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- Sun Tracking – Is it worth it for solar panels?
- When do solar panels work best?
- How To Find Out If Solar Tracking Is Worth It Or Not
- Fixed Solar Panels Vs Sun Tracker Cost Analysis Calculation
- Install a residential solar tracker or add more solar panels?
- Resources related to Is Solar Tracking Worth It?:
Sun Tracking – Is it worth it for solar panels?
Sadly, solar panels are inherently inefficient. The most efficient are the monocrystalline type, which can reach 21% efficiency.
This means that for every 1000 watts of the sun’s energy falling onto a solar panel, only 210 watts of electricity is produced.
The Holy Grail of PV electric production is to improve solar panel output and there are several ways of achieving this, some better than others.
Solar tracking is not worth it for domestic installations under 6kW, but a cost analysis of each installation is needed to determine the system payback period. It makes more sense to simply add more solar panels for extra power – it would be cheaper than a tracking system.
Video – DIY solar tracking system
Solar Tracking System
There are two types of solar tracking, single axis which tracks the sun’s horizontal movement across the sky and dual axis, which tracks both horizontal and vertical movement.
The vast majority of domestic and large-scale solar PV farms consist of arrays of big solar panels fastened to a frame and fixed in place on a roof or other angled structure.
The amount of sunshine falling on solar panels varies according to the season and also throughout any day in that season.
Not only does the horizontal position in the sky change but also the vertical. The angle of incidence determines the efficiency and a solar panel’s maximum output happens when its surface is at 90 degrees to the sun.
When do solar panels work best?
- irradiance – the power in watts falling on a surface at any instant in time
- insolation – the power falling on a surface over time (determines energy produced in kWh)
- temperature – solar panels most efficient at 77 degrees F (26 degrees C)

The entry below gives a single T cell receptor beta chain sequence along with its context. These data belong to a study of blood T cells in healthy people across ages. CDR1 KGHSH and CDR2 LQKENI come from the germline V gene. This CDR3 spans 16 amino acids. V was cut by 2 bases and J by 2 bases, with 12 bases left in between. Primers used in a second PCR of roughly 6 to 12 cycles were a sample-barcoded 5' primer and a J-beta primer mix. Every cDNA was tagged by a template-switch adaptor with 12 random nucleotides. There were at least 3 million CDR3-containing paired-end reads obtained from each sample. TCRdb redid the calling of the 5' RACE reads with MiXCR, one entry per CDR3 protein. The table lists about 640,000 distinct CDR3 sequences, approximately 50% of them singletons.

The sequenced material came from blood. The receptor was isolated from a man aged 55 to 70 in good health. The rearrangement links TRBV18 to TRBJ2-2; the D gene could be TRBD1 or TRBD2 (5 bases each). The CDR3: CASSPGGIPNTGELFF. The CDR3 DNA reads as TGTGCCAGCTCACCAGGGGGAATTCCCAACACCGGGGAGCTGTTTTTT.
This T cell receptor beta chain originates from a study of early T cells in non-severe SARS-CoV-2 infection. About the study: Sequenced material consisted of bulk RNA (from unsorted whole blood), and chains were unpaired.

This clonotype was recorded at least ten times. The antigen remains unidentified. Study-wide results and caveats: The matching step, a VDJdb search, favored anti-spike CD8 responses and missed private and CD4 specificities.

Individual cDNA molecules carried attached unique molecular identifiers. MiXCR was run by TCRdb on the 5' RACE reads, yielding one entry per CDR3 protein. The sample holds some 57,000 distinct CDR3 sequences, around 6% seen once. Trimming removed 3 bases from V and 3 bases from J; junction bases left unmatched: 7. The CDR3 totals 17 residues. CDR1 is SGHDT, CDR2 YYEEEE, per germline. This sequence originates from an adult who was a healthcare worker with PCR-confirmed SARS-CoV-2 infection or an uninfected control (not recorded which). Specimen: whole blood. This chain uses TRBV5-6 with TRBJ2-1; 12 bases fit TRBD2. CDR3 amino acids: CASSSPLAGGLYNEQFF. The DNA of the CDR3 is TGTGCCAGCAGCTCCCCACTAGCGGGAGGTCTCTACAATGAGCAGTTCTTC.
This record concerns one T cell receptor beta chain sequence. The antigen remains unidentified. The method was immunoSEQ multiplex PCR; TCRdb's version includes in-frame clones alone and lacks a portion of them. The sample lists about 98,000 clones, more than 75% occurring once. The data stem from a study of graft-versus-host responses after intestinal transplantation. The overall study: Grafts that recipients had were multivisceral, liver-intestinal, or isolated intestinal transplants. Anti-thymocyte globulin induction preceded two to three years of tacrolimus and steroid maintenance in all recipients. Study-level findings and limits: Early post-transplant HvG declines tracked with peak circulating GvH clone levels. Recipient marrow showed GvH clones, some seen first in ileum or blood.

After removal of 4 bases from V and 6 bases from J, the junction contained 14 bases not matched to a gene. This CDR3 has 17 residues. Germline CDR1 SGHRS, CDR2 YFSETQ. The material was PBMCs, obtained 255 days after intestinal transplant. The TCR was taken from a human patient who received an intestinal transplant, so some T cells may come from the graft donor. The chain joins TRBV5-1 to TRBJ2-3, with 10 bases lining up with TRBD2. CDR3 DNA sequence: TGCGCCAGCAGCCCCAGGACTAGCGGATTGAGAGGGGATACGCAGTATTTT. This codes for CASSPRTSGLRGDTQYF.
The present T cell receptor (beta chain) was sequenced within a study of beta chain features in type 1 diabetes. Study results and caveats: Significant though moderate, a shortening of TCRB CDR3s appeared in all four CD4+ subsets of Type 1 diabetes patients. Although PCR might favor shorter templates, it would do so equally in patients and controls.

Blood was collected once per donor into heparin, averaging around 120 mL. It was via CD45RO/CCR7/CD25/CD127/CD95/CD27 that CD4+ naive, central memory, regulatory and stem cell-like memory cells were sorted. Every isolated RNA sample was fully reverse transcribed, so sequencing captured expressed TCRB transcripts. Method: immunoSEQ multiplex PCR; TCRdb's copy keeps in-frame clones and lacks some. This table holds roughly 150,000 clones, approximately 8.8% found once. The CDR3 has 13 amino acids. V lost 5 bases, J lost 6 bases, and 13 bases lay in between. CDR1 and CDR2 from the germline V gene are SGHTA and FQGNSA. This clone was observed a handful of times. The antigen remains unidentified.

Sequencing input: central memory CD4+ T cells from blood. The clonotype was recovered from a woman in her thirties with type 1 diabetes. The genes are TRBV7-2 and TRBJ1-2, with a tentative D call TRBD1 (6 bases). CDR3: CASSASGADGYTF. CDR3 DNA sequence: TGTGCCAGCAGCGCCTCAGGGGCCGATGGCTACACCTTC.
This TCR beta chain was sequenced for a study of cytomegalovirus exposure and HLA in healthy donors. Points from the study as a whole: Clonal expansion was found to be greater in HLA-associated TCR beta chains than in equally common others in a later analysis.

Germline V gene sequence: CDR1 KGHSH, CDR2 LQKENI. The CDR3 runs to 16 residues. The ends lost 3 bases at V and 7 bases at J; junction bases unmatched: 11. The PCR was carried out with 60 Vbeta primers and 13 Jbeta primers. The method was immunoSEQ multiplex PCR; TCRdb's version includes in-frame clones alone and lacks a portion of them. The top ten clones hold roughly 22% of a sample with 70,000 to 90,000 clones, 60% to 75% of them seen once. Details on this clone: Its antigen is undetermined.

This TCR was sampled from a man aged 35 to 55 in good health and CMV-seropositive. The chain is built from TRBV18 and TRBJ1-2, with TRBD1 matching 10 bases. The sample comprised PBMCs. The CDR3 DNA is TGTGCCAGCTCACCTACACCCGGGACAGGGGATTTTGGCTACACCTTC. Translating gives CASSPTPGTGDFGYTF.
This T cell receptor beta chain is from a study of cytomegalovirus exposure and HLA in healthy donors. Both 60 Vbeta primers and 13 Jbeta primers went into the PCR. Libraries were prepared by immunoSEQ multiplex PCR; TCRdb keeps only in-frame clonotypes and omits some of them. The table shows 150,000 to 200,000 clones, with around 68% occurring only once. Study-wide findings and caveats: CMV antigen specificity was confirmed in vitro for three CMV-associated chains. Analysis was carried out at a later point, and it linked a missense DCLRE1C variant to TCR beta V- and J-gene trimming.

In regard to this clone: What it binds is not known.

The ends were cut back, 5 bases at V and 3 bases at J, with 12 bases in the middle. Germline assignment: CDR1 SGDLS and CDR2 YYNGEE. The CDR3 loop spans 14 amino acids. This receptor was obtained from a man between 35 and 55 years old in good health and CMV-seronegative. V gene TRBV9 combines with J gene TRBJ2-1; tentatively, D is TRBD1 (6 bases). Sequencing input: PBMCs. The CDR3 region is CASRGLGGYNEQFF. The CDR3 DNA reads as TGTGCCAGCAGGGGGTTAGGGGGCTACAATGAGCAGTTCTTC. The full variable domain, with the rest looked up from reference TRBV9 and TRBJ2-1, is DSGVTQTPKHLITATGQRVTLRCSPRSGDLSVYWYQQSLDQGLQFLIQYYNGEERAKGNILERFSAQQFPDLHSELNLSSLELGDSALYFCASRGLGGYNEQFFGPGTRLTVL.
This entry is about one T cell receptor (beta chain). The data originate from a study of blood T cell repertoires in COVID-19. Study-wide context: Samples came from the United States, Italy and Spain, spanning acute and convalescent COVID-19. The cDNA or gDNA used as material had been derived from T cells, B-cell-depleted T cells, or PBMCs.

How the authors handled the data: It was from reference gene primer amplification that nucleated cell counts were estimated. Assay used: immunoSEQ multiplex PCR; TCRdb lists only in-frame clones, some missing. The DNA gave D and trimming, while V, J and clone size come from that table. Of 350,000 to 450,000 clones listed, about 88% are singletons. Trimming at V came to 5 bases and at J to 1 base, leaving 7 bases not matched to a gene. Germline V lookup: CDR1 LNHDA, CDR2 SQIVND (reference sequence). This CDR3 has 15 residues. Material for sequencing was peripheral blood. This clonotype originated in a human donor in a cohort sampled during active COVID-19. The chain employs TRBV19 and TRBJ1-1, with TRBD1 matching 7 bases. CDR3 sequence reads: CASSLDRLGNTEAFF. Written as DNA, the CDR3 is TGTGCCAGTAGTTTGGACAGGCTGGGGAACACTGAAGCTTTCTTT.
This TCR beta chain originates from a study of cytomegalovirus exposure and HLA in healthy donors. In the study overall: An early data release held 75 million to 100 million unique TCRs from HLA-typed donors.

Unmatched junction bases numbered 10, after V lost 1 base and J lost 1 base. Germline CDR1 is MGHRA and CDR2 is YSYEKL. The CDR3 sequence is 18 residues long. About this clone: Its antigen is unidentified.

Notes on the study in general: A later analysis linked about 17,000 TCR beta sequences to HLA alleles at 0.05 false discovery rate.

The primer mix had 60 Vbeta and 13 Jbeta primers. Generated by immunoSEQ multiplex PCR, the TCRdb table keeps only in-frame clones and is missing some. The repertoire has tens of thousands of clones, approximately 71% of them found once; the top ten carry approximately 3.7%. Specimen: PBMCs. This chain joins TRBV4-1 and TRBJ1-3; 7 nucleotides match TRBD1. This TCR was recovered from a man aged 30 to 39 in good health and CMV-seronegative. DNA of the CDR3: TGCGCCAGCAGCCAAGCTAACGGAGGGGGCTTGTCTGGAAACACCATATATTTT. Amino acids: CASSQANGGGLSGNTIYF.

- orientation – direction pointing – due South for Northern hemisphere, due North for Southern
- tilt angle – location latitude +15 degrees in Winter and -15 degrees in Summer
Chart showing the effect of solar panel tilt angle on solar panel power output in USA:
Tilt angle in degrees
Percentage increase in production - Southern USA
Percentage increase in production - Northern USA
Assume 100 comparison only
108 - 8% increase
109 - 9% increase
113 - 13% increase
115 - 15% increase
115 - 14% increase
118 - 18% increase
114 - 14% increase
117 - 17% increase
110 - 10% increase
116 - 16% increase
We can’t do much about irradiance or insolation, except to keep the panels clean and make sure that they are not shaded.
Temperature is a definite enemy as power output falls by between 0.3% and 0.5%. Standard panel specifications given by manufacturers state a panel rating in watts based on a temperature of 25 degrees C. Unfortunately, panel surface temperatures can easily reach 65 degrees C in summer.
Orientation and tilt angle are definitely things we can adjust and some owners of fixed arrays adjust them en masse between seasons so the tilt angle is optimum. What about orientation? Does geographic direction affect output much?
Back-Yard Tests To Measure Fixed Solar Panel Production Compared To Tracked
I might seem a stupid question, but why should the angle at which the sun’s rays hit the surface of a solar panel affect its output so much?
The answer lies not in the chemistry of the crystals forming the solar cells but in simple geometry and physics of radiated energy. If the solar panel surface is tilted, then the area covered by the same energy is larger, so energy intensity is less because it is spread out.
When a solar panel is mounted perpendicular to the sun’s rays, we can say for example that 1000 watts of energy is falling on 1 square meter of the surface. When at an angle, the same 1000 watts will be activating solar cells over a much greater area, but at a lesser intensity.
How To Find Out If Solar Tracking Is Worth It Or Not
Once we know some variables then we can apply a simple formula to analyse cost vs payback. We need to know:
- The installation cost of an auto-tracking system
- Total annual energy generated by a fixed solar panel array
- Total annual energy generated by solar panel array using auto-tracking
- The cost per unit (kWh) of electricity in the locality
We can then calculate how many years it will take to pay back the installation costs. It’s then a personal choice if it’s worth while.